How Does your Garden Grow?

Here we have a lovely little gardening update from our gardening enthusiast Diana, who herself has visual impairment. You can find her previous article here

I thought I would give you an update on the progress of plants in my garden.  The highs, the lows and the enjoyment of eating your freshly grown vegetables.

These are some fleece cold frames with filled with assorted ‘cut and come again’, a mixture of lettuce, carrots, spring onions and radishes.

Runner beans started in the upright cold frame and once they became established they were transferred to the garden. 

I put the runner beans out in wigwam style canes, to protect them against potential high winds. I was so glad I did, as the wind picked up a few days after planting them, meaning my pots with small trees in them all blew over.

The runner beans simply climb up the poles, although sometimes they do need a little help, with perhaps a bit of string to make sure they go in the right direction.  Once the first runner reaches the top of the pole, pinch it out the top, so that more shoots will come up from the bottom, increasing the amount of flowers and crop.

With the ‘cut and come again’ lettuce, I started with several types in the troughs and planted them two weeks apart to give them a longer harvesting time.

This is being repeated throughout the season, the latest trough has ‘cut and come again’ spinach, rocket and romaine lettuce.


The tomato seeds spouted in a large pot in the upright cold frame to begin with.  I then reduced the number of seedlings and then potted them in to a large trough, with supporting canes and string to stop the chicken from digging up the plants, this seems to be her favourite pastime at the moment.  I plant it, she digs them up, the poor begonias have been planted several times. 

The gardening-lows I have recently encountered has been that some of the old seeds did not come up, but with a little help from friends I had new seeds for the courgettes and salad crops.  The mushroom box did not produce, so we will ditch that idea for this year.

Regular watering is important, as well as feeding plants once a week. I would recommend either watering them early or late in the day, not in the mid-day heat. There are a number of good plant foods available too and make sure that you protect against slugs and snails with environmentally friendly slug pellets and egg shells.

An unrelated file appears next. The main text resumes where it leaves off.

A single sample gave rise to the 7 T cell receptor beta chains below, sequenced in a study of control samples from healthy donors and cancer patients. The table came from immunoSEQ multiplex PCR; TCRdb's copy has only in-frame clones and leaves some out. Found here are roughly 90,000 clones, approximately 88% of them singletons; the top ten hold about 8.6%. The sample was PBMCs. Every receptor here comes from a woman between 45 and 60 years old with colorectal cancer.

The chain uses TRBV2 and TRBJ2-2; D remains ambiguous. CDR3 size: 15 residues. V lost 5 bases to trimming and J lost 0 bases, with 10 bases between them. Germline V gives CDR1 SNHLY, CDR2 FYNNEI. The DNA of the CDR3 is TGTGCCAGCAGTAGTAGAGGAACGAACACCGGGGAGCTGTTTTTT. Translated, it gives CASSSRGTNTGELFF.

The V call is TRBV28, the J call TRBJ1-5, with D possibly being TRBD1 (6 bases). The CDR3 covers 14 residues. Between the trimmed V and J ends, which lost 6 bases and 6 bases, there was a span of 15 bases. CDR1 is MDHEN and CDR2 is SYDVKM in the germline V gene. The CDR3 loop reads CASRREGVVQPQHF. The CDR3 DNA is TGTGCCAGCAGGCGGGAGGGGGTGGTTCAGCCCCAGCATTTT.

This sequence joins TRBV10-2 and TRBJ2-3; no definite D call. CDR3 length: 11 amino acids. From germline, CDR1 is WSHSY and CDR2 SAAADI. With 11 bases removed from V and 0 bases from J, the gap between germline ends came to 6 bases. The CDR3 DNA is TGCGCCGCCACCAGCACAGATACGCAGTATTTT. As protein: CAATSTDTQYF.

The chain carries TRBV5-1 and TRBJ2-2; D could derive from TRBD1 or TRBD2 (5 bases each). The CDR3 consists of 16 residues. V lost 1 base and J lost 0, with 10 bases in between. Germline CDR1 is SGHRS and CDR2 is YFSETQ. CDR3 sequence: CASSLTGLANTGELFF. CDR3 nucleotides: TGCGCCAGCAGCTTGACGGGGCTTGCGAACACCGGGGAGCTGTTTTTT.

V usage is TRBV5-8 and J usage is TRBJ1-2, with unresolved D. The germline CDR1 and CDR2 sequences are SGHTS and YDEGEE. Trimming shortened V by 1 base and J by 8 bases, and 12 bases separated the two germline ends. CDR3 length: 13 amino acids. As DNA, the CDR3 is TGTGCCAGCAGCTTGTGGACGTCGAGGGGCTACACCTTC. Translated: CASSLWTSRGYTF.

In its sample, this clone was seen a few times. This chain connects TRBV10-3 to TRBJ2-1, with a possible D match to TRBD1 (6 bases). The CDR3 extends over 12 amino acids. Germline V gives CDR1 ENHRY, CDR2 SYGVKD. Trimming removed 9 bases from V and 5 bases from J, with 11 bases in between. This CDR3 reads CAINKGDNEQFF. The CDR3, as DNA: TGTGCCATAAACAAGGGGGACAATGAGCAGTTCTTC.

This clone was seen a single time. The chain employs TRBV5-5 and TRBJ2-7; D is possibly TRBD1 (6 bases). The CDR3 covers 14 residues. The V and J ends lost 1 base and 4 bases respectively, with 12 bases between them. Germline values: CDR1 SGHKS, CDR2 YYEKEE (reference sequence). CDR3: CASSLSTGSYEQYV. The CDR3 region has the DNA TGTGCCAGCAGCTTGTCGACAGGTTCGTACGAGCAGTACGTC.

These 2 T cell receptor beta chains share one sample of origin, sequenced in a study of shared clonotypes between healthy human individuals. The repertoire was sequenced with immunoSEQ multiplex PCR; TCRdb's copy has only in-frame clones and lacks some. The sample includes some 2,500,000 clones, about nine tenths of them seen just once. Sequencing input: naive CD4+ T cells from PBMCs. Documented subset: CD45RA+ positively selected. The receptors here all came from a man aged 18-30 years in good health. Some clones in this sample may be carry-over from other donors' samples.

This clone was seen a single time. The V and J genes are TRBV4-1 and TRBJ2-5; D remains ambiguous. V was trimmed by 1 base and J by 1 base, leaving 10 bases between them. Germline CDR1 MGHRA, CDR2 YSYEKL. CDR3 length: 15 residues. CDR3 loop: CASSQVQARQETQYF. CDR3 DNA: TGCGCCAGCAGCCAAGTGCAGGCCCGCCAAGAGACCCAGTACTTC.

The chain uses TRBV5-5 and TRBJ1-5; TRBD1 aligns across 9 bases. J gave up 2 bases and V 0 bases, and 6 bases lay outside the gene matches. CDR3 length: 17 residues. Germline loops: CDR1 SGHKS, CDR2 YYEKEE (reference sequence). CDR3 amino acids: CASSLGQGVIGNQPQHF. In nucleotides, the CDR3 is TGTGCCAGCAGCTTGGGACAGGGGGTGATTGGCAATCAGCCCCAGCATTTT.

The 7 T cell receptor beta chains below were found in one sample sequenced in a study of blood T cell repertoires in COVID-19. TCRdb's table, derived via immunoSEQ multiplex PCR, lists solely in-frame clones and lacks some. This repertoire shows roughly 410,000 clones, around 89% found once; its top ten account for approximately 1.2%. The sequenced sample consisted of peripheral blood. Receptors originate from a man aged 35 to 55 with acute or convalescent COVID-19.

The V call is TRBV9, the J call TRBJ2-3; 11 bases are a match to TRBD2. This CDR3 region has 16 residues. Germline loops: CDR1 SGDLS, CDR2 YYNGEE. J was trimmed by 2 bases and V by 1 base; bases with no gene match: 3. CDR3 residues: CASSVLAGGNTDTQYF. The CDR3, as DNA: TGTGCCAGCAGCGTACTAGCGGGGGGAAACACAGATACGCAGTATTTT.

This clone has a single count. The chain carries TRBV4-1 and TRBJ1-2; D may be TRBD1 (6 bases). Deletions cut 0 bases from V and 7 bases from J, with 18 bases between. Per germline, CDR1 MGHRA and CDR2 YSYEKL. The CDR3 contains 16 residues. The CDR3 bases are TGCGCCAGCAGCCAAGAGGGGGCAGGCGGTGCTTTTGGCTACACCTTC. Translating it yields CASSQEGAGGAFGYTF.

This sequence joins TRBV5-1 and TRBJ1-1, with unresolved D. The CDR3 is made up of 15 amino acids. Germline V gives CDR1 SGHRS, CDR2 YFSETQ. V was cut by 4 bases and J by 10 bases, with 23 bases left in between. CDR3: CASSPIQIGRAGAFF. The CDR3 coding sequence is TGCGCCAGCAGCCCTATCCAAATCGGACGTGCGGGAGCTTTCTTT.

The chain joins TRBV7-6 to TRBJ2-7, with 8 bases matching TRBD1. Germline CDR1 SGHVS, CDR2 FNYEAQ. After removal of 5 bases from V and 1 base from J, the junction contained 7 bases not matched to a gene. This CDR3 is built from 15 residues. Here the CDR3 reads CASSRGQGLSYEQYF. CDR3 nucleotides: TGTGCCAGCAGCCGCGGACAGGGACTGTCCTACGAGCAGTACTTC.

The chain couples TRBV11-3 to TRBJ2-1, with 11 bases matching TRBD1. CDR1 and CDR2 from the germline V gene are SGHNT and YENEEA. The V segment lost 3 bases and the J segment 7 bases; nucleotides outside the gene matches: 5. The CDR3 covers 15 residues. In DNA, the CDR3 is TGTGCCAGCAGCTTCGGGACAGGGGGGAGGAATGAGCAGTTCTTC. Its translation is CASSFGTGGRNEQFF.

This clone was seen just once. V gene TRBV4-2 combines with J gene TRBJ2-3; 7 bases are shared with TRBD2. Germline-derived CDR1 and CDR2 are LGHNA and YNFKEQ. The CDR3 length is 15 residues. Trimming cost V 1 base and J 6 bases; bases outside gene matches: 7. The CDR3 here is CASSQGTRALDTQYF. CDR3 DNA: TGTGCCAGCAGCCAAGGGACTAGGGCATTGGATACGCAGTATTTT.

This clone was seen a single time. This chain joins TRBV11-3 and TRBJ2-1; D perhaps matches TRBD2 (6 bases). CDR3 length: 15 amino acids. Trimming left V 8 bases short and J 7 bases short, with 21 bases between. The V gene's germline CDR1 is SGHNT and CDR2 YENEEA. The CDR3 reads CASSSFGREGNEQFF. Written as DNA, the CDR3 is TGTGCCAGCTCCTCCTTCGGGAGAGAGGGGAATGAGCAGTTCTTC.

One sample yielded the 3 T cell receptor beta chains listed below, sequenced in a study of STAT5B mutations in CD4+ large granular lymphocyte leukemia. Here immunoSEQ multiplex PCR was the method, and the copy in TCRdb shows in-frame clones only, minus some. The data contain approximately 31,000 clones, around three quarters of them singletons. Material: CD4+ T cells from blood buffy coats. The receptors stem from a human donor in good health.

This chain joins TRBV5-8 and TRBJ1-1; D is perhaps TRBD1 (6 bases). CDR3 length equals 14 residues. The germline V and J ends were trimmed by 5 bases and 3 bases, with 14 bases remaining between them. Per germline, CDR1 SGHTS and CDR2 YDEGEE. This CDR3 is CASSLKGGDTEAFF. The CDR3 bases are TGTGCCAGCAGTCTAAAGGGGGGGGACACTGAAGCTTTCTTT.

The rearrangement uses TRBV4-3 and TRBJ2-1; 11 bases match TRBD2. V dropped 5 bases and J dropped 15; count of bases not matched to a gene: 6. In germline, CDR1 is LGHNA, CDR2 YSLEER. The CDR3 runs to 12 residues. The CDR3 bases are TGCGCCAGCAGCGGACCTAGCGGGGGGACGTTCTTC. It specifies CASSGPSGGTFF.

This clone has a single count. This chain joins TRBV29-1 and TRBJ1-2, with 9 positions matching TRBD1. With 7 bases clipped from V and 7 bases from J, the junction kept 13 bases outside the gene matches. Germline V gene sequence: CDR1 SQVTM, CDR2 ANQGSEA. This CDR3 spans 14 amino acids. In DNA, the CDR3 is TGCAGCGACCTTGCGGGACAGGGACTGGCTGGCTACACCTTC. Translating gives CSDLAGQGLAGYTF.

During the hot, dry weather I was watering the garden and the nozzle of the hosepipe shot off and I got absolutely soaked, the dogs thought it was great with their own water fountain to play with.  The picture above shows that I got a little damp to say the least, although it was a good way to cool down after a hot day.

I really enjoy getting my fresh produce from the garden, radishes and ‘cut and come again’ lettuce. I have been harvesting nearly every day, however the spring onions and carrots are going to take several weeks to harvest.

I also carried out the the second sowing of courgettes, as they grew and I transplanted into the plastic cold frame.  I was also given two cucumber plants that grow well in similar conditions to the courgettes. 



Despite her sabotaging efforts, the chicken does contribute to the garden too, by producing eggs which I use the shells to stop the slugs and snails eating the tender plantsChickens being multipurpose creatures also eat insects, rake up the ground, fertilise the soil when they are behaved and kept under control.  Although on a bad day they can also have a tendency to wreck the garden, so it is important to protect areas where you want to grow crops.  Although our chicken has a brilliant character and likes to challenge me when i’m planting flowers in the garden.

Happy gardening folks! If you have any great gardening stories or tips just get in touch, we would love to hear from you.